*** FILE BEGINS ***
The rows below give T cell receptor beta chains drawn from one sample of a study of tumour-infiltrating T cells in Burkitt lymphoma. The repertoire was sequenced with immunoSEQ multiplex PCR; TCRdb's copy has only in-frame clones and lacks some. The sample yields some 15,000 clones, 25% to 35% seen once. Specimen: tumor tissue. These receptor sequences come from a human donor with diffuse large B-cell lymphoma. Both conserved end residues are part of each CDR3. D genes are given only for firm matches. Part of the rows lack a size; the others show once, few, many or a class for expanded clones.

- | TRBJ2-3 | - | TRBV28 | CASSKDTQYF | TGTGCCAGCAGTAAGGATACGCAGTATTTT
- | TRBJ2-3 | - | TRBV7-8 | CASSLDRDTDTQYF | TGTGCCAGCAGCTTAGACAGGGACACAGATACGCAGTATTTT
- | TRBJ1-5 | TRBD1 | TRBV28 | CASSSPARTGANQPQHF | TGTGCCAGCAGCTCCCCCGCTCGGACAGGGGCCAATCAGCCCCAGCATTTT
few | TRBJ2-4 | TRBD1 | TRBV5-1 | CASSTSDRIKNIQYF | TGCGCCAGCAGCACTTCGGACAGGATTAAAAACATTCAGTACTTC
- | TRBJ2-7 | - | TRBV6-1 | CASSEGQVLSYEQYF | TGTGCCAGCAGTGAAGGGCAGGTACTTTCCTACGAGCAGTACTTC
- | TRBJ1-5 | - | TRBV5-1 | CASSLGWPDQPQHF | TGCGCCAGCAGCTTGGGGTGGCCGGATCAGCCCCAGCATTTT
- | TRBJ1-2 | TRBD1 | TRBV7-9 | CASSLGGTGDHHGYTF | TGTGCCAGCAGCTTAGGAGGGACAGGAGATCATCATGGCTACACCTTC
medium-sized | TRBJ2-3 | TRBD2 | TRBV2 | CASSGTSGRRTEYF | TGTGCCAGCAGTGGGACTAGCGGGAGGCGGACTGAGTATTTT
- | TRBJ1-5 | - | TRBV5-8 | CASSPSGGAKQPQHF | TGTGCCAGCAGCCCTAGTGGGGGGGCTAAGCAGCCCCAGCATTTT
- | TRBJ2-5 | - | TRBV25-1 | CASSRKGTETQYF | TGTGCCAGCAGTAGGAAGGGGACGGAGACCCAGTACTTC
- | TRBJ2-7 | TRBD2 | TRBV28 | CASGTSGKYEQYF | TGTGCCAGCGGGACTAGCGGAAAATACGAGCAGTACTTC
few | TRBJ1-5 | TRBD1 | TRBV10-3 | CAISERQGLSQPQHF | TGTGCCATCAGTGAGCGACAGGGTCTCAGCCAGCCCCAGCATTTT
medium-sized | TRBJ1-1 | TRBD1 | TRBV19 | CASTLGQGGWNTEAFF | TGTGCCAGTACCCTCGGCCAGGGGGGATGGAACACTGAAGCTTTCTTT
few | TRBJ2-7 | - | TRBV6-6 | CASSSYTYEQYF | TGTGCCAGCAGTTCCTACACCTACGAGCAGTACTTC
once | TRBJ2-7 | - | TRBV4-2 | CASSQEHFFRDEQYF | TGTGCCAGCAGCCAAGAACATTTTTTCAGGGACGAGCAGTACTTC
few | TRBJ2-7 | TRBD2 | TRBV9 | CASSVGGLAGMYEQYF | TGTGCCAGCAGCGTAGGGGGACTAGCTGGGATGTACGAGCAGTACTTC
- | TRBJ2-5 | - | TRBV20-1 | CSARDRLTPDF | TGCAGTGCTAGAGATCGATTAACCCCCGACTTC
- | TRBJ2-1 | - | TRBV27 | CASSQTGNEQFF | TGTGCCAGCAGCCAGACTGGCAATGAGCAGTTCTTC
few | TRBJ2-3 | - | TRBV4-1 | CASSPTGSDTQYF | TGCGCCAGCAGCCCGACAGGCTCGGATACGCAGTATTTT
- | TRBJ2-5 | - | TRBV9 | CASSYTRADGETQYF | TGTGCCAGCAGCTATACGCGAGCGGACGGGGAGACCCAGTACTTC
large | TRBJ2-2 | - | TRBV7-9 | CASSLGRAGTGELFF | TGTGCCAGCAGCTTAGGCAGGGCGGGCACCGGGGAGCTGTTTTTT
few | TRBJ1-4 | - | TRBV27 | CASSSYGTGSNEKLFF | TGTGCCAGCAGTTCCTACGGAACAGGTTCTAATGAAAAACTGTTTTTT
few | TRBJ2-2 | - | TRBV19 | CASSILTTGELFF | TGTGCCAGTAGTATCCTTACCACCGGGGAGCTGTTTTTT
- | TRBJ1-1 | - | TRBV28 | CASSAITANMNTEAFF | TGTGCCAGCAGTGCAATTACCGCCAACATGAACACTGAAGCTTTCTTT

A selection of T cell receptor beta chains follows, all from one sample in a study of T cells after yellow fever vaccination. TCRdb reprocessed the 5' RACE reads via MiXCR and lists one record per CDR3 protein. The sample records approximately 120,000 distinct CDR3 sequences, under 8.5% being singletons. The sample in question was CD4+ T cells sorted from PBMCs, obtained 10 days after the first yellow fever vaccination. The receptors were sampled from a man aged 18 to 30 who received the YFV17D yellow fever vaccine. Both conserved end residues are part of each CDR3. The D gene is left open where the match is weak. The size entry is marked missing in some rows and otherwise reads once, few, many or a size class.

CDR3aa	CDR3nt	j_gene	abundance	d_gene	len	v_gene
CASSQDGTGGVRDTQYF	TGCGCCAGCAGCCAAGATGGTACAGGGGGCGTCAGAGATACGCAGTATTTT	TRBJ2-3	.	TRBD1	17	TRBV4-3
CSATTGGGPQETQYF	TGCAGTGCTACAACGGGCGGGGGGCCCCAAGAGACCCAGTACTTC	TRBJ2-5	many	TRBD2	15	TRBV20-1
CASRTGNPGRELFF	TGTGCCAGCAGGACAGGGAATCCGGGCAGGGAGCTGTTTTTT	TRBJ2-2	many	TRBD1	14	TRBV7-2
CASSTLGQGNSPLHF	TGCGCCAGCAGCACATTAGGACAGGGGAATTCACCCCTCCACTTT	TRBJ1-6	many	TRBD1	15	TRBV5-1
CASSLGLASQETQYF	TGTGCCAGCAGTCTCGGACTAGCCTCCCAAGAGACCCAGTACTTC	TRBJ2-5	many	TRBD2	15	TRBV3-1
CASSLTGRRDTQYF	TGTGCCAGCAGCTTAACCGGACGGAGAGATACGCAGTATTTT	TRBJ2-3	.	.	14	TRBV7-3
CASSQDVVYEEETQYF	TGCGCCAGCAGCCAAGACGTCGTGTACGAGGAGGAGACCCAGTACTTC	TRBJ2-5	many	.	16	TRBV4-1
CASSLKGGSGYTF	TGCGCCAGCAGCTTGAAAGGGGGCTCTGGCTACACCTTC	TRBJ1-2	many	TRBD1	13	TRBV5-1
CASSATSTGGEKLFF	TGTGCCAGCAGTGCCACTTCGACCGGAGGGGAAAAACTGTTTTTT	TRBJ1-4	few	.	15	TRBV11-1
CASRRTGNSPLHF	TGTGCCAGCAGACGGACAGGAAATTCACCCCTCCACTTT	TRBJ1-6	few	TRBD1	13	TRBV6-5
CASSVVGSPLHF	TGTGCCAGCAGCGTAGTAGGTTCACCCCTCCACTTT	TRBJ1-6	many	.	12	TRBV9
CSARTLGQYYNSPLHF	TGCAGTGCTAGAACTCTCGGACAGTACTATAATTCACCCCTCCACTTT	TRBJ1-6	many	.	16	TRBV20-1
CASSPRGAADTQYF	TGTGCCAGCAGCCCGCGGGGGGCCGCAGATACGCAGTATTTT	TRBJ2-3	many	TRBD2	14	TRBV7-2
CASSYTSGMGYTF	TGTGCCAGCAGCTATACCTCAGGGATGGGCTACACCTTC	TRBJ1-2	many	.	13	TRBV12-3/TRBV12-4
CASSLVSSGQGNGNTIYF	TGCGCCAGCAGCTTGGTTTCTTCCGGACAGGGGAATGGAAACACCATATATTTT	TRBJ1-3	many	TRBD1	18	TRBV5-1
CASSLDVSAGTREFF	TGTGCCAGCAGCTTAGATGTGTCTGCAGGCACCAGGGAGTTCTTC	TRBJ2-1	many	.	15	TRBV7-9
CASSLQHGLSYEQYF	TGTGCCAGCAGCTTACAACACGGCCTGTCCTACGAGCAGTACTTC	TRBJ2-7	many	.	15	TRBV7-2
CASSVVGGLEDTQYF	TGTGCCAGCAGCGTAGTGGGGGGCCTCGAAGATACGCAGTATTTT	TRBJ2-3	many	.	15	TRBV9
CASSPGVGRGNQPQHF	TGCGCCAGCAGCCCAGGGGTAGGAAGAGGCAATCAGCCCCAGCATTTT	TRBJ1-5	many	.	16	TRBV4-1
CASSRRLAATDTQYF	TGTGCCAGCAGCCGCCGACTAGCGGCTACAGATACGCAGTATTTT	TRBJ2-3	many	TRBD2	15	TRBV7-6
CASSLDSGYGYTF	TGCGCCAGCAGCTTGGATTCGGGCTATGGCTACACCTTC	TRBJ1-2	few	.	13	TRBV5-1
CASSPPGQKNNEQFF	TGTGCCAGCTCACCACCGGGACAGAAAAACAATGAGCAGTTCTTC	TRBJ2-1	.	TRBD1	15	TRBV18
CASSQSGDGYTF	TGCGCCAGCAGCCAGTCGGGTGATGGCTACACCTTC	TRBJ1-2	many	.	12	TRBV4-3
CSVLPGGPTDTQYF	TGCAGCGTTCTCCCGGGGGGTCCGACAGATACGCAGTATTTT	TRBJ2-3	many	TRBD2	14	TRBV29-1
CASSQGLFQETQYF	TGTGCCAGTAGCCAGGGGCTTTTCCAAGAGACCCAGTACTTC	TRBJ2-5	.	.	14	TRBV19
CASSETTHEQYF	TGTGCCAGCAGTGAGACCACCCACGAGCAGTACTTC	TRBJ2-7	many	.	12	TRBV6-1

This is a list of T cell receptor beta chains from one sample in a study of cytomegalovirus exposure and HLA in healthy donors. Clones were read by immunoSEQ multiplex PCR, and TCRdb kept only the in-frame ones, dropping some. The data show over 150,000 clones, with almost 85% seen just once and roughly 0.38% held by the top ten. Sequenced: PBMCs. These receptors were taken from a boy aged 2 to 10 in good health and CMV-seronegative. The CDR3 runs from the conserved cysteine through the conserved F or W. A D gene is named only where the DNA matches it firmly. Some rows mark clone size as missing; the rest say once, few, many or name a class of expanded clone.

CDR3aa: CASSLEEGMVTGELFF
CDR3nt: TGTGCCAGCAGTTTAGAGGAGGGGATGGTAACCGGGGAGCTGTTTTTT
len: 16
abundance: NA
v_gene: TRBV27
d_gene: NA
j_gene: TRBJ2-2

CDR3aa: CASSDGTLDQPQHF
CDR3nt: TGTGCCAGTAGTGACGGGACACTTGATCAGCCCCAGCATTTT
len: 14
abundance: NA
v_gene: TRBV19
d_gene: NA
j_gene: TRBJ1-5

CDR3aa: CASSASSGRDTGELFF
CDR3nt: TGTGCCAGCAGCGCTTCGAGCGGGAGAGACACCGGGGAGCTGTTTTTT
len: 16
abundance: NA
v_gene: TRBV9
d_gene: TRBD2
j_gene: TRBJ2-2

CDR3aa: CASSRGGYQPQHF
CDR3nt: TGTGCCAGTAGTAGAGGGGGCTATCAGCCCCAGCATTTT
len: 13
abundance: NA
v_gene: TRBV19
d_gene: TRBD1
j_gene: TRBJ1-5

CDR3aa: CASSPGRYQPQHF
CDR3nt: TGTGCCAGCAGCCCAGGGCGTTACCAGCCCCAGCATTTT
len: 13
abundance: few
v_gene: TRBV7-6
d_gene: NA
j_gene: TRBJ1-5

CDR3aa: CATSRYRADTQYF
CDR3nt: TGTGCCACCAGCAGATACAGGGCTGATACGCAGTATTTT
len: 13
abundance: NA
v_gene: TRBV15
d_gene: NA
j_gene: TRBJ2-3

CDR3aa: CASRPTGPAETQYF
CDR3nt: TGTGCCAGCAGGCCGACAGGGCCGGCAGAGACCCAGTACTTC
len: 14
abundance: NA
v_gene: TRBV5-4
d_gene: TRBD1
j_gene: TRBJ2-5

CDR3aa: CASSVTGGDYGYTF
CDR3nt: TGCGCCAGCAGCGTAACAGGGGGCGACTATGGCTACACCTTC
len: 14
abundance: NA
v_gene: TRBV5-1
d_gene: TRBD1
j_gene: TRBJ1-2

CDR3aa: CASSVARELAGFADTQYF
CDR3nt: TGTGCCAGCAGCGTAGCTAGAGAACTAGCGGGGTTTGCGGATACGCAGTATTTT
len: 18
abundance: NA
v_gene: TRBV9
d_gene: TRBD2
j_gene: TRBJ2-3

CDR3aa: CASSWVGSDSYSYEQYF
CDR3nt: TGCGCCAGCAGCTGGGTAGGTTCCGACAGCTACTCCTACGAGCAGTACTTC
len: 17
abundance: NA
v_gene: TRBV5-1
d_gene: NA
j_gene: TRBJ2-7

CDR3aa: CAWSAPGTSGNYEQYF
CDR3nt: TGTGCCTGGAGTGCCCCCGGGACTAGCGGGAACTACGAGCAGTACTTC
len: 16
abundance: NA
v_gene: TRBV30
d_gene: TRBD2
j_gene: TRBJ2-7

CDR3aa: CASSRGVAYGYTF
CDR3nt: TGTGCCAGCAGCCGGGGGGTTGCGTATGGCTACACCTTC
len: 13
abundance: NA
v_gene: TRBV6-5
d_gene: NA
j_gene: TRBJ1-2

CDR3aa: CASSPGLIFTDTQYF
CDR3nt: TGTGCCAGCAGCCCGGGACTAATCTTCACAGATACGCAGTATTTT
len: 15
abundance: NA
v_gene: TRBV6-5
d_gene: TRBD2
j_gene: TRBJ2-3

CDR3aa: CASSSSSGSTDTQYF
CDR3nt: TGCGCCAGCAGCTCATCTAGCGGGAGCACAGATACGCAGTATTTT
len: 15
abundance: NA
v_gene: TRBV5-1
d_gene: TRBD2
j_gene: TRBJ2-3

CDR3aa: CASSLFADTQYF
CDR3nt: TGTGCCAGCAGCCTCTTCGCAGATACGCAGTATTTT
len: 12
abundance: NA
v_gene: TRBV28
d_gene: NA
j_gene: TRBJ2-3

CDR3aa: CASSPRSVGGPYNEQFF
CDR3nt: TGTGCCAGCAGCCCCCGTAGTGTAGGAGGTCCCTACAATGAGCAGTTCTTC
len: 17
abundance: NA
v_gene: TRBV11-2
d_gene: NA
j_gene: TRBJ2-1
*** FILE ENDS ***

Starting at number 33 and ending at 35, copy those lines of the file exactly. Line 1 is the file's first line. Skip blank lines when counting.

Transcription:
CASSLTGRRDTQYF	TGTGCCAGCAGCTTAACCGGACGGAGAGATACGCAGTATTTT	TRBJ2-3	.	.	14	TRBV7-3
CASSQDVVYEEETQYF	TGCGCCAGCAGCCAAGACGTCGTGTACGAGGAGGAGACCCAGTACTTC	TRBJ2-5	many	.	16	TRBV4-1
CASSLKGGSGYTF	TGCGCCAGCAGCTTGAAAGGGGGCTCTGGCTACACCTTC	TRBJ1-2	many	TRBD1	13	TRBV5-1